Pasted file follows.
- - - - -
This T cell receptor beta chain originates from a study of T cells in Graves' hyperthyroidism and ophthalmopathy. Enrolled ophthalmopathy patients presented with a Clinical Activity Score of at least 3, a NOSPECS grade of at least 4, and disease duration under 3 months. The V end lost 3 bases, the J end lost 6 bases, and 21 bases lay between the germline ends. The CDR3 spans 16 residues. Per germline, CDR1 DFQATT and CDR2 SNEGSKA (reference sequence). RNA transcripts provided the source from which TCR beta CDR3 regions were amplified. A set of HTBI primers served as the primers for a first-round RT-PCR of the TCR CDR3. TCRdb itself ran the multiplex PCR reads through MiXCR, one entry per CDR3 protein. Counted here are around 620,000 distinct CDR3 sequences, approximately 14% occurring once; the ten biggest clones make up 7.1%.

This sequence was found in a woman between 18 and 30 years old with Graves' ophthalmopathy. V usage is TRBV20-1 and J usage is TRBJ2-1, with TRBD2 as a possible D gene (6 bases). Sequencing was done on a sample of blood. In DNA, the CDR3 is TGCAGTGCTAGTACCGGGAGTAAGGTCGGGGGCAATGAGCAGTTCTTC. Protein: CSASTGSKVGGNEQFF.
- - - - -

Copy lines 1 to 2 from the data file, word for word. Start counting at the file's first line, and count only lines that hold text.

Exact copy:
This T cell receptor beta chain originates from a study of T cells in Graves' hyperthyroidism and ophthalmopathy. Enrolled ophthalmopathy patients presented with a Clinical Activity Score of at least 3, a NOSPECS grade of at least 4, and disease duration under 3 months. The V end lost 3 bases, the J end lost 6 bases, and 21 bases lay between the germline ends. The CDR3 spans 16 residues. Per germline, CDR1 DFQATT and CDR2 SNEGSKA (reference sequence). RNA transcripts provided the source from which TCR beta CDR3 regions were amplified. A set of HTBI primers served as the primers for a first-round RT-PCR of the TCR CDR3. TCRdb itself ran the multiplex PCR reads through MiXCR, one entry per CDR3 protein. Counted here are around 620,000 distinct CDR3 sequences, approximately 14% occurring once; the ten biggest clones make up 7.1%.

This sequence was found in a woman between 18 and 30 years old with Graves' ophthalmopathy. V usage is TRBV20-1 and J usage is TRBJ2-1, with TRBD2 as a possible D gene (6 bases). Sequencing was done on a sample of blood. In DNA, the CDR3 is TGCAGTGCTAGTACCGGGAGTAAGGTCGGGGGCAATGAGCAGTTCTTC. Protein: CSASTGSKVGGNEQFF.